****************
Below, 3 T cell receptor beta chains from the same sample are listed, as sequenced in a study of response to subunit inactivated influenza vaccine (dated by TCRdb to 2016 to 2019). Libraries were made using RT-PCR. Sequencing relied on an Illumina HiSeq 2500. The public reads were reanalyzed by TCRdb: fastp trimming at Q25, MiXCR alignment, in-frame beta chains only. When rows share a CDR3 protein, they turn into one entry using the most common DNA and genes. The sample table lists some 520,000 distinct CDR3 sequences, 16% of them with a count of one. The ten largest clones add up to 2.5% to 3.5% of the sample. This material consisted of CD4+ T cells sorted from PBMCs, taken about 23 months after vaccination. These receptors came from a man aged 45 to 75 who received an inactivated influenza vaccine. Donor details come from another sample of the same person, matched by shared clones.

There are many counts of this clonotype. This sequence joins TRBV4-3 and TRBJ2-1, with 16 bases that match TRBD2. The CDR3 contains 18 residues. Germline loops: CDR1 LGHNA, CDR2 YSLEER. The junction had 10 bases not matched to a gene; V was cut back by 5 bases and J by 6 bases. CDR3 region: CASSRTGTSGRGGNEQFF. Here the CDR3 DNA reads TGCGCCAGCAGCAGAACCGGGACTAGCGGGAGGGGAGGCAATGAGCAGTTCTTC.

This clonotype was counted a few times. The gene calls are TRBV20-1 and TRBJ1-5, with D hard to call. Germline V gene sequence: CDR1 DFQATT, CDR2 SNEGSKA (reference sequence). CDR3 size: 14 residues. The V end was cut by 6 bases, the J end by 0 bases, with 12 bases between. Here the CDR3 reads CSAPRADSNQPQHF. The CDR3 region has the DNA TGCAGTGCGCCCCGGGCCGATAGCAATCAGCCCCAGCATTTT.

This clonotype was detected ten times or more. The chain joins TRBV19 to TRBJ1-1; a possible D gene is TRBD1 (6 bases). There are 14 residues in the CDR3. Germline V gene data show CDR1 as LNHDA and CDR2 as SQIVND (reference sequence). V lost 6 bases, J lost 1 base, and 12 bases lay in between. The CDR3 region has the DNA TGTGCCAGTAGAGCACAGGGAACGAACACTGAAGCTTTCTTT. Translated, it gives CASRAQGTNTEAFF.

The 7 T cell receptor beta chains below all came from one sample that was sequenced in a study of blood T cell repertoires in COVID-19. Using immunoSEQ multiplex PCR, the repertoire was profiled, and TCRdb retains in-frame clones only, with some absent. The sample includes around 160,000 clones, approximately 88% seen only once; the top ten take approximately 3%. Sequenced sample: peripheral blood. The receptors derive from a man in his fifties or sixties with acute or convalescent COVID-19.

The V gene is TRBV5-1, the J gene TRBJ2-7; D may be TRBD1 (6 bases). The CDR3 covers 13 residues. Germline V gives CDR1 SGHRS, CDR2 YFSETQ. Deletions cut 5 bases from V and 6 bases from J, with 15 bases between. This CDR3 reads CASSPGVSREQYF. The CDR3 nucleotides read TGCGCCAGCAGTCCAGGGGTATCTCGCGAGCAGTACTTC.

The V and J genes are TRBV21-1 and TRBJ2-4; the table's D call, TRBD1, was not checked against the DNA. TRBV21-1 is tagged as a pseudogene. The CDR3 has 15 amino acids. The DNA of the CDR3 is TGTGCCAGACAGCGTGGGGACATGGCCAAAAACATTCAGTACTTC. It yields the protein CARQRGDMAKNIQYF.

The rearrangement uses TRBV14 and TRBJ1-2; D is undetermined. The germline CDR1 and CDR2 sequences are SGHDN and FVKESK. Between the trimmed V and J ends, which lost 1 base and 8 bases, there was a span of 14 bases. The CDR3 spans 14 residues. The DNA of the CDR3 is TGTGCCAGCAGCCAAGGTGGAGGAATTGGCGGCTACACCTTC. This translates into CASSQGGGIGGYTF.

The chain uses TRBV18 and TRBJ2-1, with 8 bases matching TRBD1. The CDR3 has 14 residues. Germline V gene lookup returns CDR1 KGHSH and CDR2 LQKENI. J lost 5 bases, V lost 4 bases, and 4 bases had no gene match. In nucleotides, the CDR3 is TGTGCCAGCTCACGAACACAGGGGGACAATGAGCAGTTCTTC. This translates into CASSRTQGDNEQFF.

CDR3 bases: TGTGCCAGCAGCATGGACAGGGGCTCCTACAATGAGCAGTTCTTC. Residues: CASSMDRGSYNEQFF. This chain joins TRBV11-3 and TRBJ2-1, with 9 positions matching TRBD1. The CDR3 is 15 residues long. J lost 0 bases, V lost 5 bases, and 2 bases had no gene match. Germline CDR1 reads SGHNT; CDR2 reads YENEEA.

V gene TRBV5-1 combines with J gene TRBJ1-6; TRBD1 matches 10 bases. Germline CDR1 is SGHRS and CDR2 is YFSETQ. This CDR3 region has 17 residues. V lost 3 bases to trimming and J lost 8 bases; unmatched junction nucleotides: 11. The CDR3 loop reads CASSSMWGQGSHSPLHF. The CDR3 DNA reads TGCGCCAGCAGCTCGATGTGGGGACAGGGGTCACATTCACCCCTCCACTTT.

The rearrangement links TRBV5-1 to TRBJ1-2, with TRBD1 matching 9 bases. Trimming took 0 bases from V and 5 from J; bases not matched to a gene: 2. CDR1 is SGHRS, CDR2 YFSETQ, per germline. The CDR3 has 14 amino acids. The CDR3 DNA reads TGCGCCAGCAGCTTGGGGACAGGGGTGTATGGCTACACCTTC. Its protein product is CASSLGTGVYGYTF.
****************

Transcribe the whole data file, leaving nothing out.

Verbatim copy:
Below, 3 T cell receptor beta chains from the same sample are listed, as sequenced in a study of response to subunit inactivated influenza vaccine (dated by TCRdb to 2016 to 2019). Libraries were made using RT-PCR. Sequencing relied on an Illumina HiSeq 2500. The public reads were reanalyzed by TCRdb: fastp trimming at Q25, MiXCR alignment, in-frame beta chains only. When rows share a CDR3 protein, they turn into one entry using the most common DNA and genes. The sample table lists some 520,000 distinct CDR3 sequences, 16% of them with a count of one. The ten largest clones add up to 2.5% to 3.5% of the sample. This material consisted of CD4+ T cells sorted from PBMCs, taken about 23 months after vaccination. These receptors came from a man aged 45 to 75 who received an inactivated influenza vaccine. Donor details come from another sample of the same person, matched by shared clones.

There are many counts of this clonotype. This sequence joins TRBV4-3 and TRBJ2-1, with 16 bases that match TRBD2. The CDR3 contains 18 residues. Germline loops: CDR1 LGHNA, CDR2 YSLEER. The junction had 10 bases not matched to a gene; V was cut back by 5 bases and J by 6 bases. CDR3 region: CASSRTGTSGRGGNEQFF. Here the CDR3 DNA reads TGCGCCAGCAGCAGAACCGGGACTAGCGGGAGGGGAGGCAATGAGCAGTTCTTC.

This clonotype was counted a few times. The gene calls are TRBV20-1 and TRBJ1-5, with D hard to call. Germline V gene sequence: CDR1 DFQATT, CDR2 SNEGSKA (reference sequence). CDR3 size: 14 residues. The V end was cut by 6 bases, the J end by 0 bases, with 12 bases between. Here the CDR3 reads CSAPRADSNQPQHF. The CDR3 region has the DNA TGCAGTGCGCCCCGGGCCGATAGCAATCAGCCCCAGCATTTT.

This clonotype was detected ten times or more. The chain joins TRBV19 to TRBJ1-1; a possible D gene is TRBD1 (6 bases). There are 14 residues in the CDR3. Germline V gene data show CDR1 as LNHDA and CDR2 as SQIVND (reference sequence). V lost 6 bases, J lost 1 base, and 12 bases lay in between. The CDR3 region has the DNA TGTGCCAGTAGAGCACAGGGAACGAACACTGAAGCTTTCTTT. Translated, it gives CASRAQGTNTEAFF.

The 7 T cell receptor beta chains below all came from one sample that was sequenced in a study of blood T cell repertoires in COVID-19. Using immunoSEQ multiplex PCR, the repertoire was profiled, and TCRdb retains in-frame clones only, with some absent. The sample includes around 160,000 clones, approximately 88% seen only once; the top ten take approximately 3%. Sequenced sample: peripheral blood. The receptors derive from a man in his fifties or sixties with acute or convalescent COVID-19.

The V gene is TRBV5-1, the J gene TRBJ2-7; D may be TRBD1 (6 bases). The CDR3 covers 13 residues. Germline V gives CDR1 SGHRS, CDR2 YFSETQ. Deletions cut 5 bases from V and 6 bases from J, with 15 bases between. This CDR3 reads CASSPGVSREQYF. The CDR3 nucleotides read TGCGCCAGCAGTCCAGGGGTATCTCGCGAGCAGTACTTC.

The V and J genes are TRBV21-1 and TRBJ2-4; the table's D call, TRBD1, was not checked against the DNA. TRBV21-1 is tagged as a pseudogene. The CDR3 has 15 amino acids. The DNA of the CDR3 is TGTGCCAGACAGCGTGGGGACATGGCCAAAAACATTCAGTACTTC. It yields the protein CARQRGDMAKNIQYF.

The rearrangement uses TRBV14 and TRBJ1-2; D is undetermined. The germline CDR1 and CDR2 sequences are SGHDN and FVKESK. Between the trimmed V and J ends, which lost 1 base and 8 bases, there was a span of 14 bases. The CDR3 spans 14 residues. The DNA of the CDR3 is TGTGCCAGCAGCCAAGGTGGAGGAATTGGCGGCTACACCTTC. This translates into CASSQGGGIGGYTF.

The chain uses TRBV18 and TRBJ2-1, with 8 bases matching TRBD1. The CDR3 has 14 residues. Germline V gene lookup returns CDR1 KGHSH and CDR2 LQKENI. J lost 5 bases, V lost 4 bases, and 4 bases had no gene match. In nucleotides, the CDR3 is TGTGCCAGCTCACGAACACAGGGGGACAATGAGCAGTTCTTC. This translates into CASSRTQGDNEQFF.

CDR3 bases: TGTGCCAGCAGCATGGACAGGGGCTCCTACAATGAGCAGTTCTTC. Residues: CASSMDRGSYNEQFF. This chain joins TRBV11-3 and TRBJ2-1, with 9 positions matching TRBD1. The CDR3 is 15 residues long. J lost 0 bases, V lost 5 bases, and 2 bases had no gene match. Germline CDR1 reads SGHNT; CDR2 reads YENEEA.

V gene TRBV5-1 combines with J gene TRBJ1-6; TRBD1 matches 10 bases. Germline CDR1 is SGHRS and CDR2 is YFSETQ. This CDR3 region has 17 residues. V lost 3 bases to trimming and J lost 8 bases; unmatched junction nucleotides: 11. The CDR3 loop reads CASSSMWGQGSHSPLHF. The CDR3 DNA reads TGCGCCAGCAGCTCGATGTGGGGACAGGGGTCACATTCACCCCTCCACTTT.

The rearrangement links TRBV5-1 to TRBJ1-2, with TRBD1 matching 9 bases. Trimming took 0 bases from V and 5 from J; bases not matched to a gene: 2. CDR1 is SGHRS, CDR2 YFSETQ, per germline. The CDR3 has 14 amino acids. The CDR3 DNA reads TGCGCCAGCAGCTTGGGGACAGGGGTGTATGGCTACACCTTC. Its protein product is CASSLGTGVYGYTF.